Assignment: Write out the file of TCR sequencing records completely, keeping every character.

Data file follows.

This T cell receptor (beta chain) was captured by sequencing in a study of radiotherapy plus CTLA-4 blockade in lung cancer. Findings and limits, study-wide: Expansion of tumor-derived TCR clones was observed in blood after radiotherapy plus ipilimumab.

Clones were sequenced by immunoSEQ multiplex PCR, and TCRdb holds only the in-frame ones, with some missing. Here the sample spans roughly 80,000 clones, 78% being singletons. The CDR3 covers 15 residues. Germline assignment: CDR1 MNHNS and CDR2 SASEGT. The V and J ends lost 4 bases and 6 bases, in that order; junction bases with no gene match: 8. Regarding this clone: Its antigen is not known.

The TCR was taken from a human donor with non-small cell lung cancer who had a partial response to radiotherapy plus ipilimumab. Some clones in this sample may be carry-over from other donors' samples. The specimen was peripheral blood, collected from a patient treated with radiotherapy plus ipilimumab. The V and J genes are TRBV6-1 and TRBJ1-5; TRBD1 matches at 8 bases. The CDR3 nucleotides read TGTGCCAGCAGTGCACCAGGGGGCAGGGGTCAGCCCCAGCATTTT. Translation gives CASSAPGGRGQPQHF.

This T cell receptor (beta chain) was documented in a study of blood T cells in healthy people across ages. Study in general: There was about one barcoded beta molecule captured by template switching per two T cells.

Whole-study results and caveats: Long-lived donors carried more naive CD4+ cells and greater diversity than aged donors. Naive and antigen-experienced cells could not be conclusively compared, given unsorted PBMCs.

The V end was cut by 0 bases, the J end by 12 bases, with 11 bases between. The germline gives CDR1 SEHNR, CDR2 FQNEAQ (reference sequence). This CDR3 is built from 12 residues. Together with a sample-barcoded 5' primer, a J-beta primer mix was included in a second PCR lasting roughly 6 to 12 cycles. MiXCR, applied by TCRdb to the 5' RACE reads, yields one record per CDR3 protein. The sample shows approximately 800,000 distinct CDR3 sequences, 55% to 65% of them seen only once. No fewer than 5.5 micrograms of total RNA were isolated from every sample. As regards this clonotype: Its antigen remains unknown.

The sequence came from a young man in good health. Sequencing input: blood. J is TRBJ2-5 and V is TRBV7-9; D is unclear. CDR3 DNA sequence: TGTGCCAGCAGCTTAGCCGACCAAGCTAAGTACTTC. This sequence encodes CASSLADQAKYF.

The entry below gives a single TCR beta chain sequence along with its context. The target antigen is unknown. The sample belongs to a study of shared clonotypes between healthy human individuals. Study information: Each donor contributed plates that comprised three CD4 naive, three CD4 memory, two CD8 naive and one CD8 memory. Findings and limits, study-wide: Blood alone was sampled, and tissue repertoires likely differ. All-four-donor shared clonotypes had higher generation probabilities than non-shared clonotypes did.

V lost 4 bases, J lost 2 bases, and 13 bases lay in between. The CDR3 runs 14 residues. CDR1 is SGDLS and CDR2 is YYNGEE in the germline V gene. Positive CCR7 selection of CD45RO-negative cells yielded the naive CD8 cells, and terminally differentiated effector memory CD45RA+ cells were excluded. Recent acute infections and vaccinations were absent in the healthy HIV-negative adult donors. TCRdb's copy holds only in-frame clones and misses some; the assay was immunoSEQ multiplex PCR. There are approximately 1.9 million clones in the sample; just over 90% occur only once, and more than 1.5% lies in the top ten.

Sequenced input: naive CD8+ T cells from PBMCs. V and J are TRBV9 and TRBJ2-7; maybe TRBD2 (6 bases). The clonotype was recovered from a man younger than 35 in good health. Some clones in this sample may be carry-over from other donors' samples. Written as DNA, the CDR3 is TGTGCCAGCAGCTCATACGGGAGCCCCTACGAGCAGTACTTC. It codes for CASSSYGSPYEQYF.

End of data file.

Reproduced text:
This T cell receptor (beta chain) was captured by sequencing in a study of radiotherapy plus CTLA-4 blockade in lung cancer. Findings and limits, study-wide: Expansion of tumor-derived TCR clones was observed in blood after radiotherapy plus ipilimumab.

Clones were sequenced by immunoSEQ multiplex PCR, and TCRdb holds only the in-frame ones, with some missing. Here the sample spans roughly 80,000 clones, 78% being singletons. The CDR3 covers 15 residues. Germline assignment: CDR1 MNHNS and CDR2 SASEGT. The V and J ends lost 4 bases and 6 bases, in that order; junction bases with no gene match: 8. Regarding this clone: Its antigen is not known.

The TCR was taken from a human donor with non-small cell lung cancer who had a partial response to radiotherapy plus ipilimumab. Some clones in this sample may be carry-over from other donors' samples. The specimen was peripheral blood, collected from a patient treated with radiotherapy plus ipilimumab. The V and J genes are TRBV6-1 and TRBJ1-5; TRBD1 matches at 8 bases. The CDR3 nucleotides read TGTGCCAGCAGTGCACCAGGGGGCAGGGGTCAGCCCCAGCATTTT. Translation gives CASSAPGGRGQPQHF.

This T cell receptor (beta chain) was documented in a study of blood T cells in healthy people across ages. Study in general: There was about one barcoded beta molecule captured by template switching per two T cells.

Whole-study results and caveats: Long-lived donors carried more naive CD4+ cells and greater diversity than aged donors. Naive and antigen-experienced cells could not be conclusively compared, given unsorted PBMCs.

The V end was cut by 0 bases, the J end by 12 bases, with 11 bases between. The germline gives CDR1 SEHNR, CDR2 FQNEAQ (reference sequence). This CDR3 is built from 12 residues. Together with a sample-barcoded 5' primer, a J-beta primer mix was included in a second PCR lasting roughly 6 to 12 cycles. MiXCR, applied by TCRdb to the 5' RACE reads, yields one record per CDR3 protein. The sample shows approximately 800,000 distinct CDR3 sequences, 55% to 65% of them seen only once. No fewer than 5.5 micrograms of total RNA were isolated from every sample. As regards this clonotype: Its antigen remains unknown.

The sequence came from a young man in good health. Sequencing input: blood. J is TRBJ2-5 and V is TRBV7-9; D is unclear. CDR3 DNA sequence: TGTGCCAGCAGCTTAGCCGACCAAGCTAAGTACTTC. This sequence encodes CASSLADQAKYF.

The entry below gives a single TCR beta chain sequence along with its context. The target antigen is unknown. The sample belongs to a study of shared clonotypes between healthy human individuals. Study information: Each donor contributed plates that comprised three CD4 naive, three CD4 memory, two CD8 naive and one CD8 memory. Findings and limits, study-wide: Blood alone was sampled, and tissue repertoires likely differ. All-four-donor shared clonotypes had higher generation probabilities than non-shared clonotypes did.

V lost 4 bases, J lost 2 bases, and 13 bases lay in between. The CDR3 runs 14 residues. CDR1 is SGDLS and CDR2 is YYNGEE in the germline V gene. Positive CCR7 selection of CD45RO-negative cells yielded the naive CD8 cells, and terminally differentiated effector memory CD45RA+ cells were excluded. Recent acute infections and vaccinations were absent in the healthy HIV-negative adult donors. TCRdb's copy holds only in-frame clones and misses some; the assay was immunoSEQ multiplex PCR. There are approximately 1.9 million clones in the sample; just over 90% occur only once, and more than 1.5% lies in the top ten.

Sequenced input: naive CD8+ T cells from PBMCs. V and J are TRBV9 and TRBJ2-7; maybe TRBD2 (6 bases). The clonotype was recovered from a man younger than 35 in good health. Some clones in this sample may be carry-over from other donors' samples. Written as DNA, the CDR3 is TGTGCCAGCAGCTCATACGGGAGCCCCTACGAGCAGTACTTC. It codes for CASSSYGSPYEQYF.